Hoping all is snug and warm where you are.
This is where we are at the moment — an out of focus, undecorated Christmas tree. But it is in the house, which is something.
I’m stepping out now to try to take care of a few things, including that tree. Who knows –I may even clean the stove.
I’ll try to make it back before Christmas, but in case I do not, let me wish you the joys of the season.
Merry Christmas, or whatever you chose to celebrate!
My god, this has been a day.
All kinds of crap with this professional association I belong to. It feels like they are dissing us, and I’m the person who’s in the position to deal with it. So I will, but it’s not exactly fun.
I think I have to do it in a way that’s not screechy. Or am I just thinking that because I am a complete pushover? I think I have to adopt a non-pushover tone — Some people are really good at this. They are just in your face until you give in. I’m going to have to channel those people, I think. Hmmm. Now that I think about it, I’m going to have to be strategic and non-pushovery and also non-screechy, but definitely firm as the Berlin Wall.
It’s a challenge.
However, on the positive side, I think we’re getting Christmas figured out. I think I may get M to come cross-country skiing with me before N and K arrive. This is a Christmas miracle.
And we’ve figured out a day to go see K’s brother’s farm, which I am excited about. I think it’s all going to work out.
And I got one rather horrible task done. Only three more before the end of the week, which comes on Wednesday.
All right, I’m going home now.
I love Christmas. I know all the reasons for not liking it — excess and forced jollity, and those are the reasons I hate New Year’s — but to me it’s the perfect seasonal holiday. It’s full of lights and greenery when those things are in short supply. It comes at the darkest part of the year when we’re turning back toward the light. I like that it has a baby, and animals, and magical kings from the Orient and cookies and layers and layers of tradition — pagan and medieval European and Victorian. I like that while it involves going out to myriad Christmas parties, at that at the very heart of it you mostly get to stay home. I love the way no matter how people fight against it, finally, on those days between Christmas and at least New Year’s, it’s as if the whole world has fallen off a cliff. No one can reasonably expect you to do anything over Christmas break. I like that it ends with Epiphany. I like that it causes you to bring a tree into your house, like an enormous cut flower. I love that its colors are red and green. I love that part of the tradition is singing carols, and that the carols range from medieval to modern.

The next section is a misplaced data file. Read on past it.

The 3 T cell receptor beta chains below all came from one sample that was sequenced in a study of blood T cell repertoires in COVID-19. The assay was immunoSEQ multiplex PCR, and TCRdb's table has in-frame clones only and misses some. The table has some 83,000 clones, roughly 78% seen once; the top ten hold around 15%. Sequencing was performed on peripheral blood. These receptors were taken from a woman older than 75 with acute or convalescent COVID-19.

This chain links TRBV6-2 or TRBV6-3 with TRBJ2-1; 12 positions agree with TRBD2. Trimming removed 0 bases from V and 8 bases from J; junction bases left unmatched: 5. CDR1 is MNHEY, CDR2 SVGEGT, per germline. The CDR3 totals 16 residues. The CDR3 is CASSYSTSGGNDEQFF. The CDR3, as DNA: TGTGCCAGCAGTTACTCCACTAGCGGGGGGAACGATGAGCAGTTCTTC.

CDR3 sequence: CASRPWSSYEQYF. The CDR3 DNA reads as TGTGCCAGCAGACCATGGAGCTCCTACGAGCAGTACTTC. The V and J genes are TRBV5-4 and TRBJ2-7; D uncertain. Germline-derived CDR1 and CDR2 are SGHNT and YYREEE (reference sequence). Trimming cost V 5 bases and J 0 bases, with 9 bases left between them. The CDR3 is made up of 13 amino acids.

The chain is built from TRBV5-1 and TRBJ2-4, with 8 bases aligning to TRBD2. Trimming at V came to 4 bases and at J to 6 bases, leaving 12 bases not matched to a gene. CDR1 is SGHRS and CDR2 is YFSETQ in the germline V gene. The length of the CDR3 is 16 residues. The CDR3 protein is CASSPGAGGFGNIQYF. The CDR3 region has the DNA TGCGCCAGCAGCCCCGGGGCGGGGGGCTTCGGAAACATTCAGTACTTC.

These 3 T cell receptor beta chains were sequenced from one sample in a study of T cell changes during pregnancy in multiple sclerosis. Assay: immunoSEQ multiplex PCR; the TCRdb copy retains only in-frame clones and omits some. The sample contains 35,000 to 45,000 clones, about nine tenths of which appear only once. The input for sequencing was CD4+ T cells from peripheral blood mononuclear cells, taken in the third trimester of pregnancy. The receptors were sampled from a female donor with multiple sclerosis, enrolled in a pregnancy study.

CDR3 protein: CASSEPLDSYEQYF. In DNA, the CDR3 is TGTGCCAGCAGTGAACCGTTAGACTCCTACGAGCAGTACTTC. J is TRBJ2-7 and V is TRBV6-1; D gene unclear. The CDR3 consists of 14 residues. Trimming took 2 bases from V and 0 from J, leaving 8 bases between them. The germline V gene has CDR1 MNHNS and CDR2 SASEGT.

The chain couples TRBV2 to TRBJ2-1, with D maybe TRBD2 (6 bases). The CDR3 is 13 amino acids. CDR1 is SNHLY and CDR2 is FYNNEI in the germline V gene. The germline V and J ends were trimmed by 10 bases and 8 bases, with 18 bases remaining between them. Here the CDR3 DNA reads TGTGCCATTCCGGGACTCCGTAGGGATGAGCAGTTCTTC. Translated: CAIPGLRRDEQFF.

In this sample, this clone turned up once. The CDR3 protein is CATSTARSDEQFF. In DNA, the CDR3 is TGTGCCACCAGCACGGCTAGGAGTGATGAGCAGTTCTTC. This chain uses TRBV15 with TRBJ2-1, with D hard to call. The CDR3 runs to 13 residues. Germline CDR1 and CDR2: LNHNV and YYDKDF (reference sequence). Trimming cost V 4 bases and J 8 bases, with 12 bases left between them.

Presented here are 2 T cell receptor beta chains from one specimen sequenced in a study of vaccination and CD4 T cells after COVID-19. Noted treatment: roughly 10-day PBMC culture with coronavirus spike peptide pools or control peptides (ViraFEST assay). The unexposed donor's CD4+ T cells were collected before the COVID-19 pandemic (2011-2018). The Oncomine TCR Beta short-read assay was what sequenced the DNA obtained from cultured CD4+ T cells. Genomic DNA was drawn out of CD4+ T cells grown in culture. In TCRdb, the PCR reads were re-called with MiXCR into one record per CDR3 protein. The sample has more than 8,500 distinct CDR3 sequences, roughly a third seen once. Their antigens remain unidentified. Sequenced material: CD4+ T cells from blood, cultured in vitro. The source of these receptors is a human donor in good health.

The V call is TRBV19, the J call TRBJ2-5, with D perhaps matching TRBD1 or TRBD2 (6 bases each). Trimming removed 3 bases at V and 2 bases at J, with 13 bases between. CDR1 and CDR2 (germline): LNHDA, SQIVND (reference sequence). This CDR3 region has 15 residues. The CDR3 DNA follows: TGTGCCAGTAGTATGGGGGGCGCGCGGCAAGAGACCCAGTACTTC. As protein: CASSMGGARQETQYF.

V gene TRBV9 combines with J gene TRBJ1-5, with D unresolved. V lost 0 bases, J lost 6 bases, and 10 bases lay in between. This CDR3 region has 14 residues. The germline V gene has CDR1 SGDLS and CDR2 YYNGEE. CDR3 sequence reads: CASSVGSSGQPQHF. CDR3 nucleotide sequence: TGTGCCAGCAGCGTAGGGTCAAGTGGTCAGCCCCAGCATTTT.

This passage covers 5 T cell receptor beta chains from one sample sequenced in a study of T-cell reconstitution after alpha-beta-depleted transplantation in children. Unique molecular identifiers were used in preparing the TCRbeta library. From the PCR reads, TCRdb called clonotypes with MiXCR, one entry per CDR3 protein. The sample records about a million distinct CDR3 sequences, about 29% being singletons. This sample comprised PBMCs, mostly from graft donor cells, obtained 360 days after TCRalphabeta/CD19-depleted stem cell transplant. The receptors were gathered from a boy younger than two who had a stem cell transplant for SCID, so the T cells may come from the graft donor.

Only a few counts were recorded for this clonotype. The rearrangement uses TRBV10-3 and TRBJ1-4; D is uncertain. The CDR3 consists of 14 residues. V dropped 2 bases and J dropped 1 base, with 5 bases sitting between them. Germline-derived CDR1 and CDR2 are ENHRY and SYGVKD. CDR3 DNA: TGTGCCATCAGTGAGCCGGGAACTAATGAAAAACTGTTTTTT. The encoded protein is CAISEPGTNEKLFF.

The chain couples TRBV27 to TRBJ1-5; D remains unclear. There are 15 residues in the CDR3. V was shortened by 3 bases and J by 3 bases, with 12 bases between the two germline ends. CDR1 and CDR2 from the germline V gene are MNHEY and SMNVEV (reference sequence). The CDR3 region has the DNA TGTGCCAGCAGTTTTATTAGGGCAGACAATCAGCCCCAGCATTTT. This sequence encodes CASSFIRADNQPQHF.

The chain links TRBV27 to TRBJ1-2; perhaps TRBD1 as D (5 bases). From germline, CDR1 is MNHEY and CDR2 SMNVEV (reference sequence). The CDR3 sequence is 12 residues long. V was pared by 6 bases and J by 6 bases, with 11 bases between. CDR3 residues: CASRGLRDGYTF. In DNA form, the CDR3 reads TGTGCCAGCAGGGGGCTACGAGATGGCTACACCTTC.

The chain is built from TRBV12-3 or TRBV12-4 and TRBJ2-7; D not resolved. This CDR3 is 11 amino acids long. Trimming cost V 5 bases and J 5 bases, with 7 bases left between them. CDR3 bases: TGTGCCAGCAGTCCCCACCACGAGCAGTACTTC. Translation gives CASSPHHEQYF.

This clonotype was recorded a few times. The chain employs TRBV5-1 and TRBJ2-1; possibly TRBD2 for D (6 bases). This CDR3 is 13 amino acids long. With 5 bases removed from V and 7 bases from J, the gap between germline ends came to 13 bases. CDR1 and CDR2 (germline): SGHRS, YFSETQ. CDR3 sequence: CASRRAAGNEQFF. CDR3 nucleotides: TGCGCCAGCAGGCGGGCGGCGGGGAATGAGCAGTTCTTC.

I remember learning all the words to “Jingle Bells” when I was in kindergarten, maybe, and feeling very proud of myself, and also very pleased to be singing a song that people must have sung in the days before cars, when there existed very clear vocabulary regarding exactly what sort of sleigh they were in. It was a link to the past. When I was 5, my mother married a man with 5 children and our Christmas traditions had to merge, and a song that they sang, which I had never heard before but liked, similarly, for its historical information, was “Here we come a-wassailing.” I didn’t really like “Deck the Halls,” I suspected it was phoney, but my stepbrother’s class sang it and I learned a clever harmony for the “fa la la la la” part of which I was quite proud. (Ours is a family that harmonizes “Happy Birthday.”) Later, my stepsister liked to sing Silver Bells, which I think had a similarly fun harmony, but which I rejected as too modern. I favored “Good King Wenceslaus” and “O come o come Emmanuel.”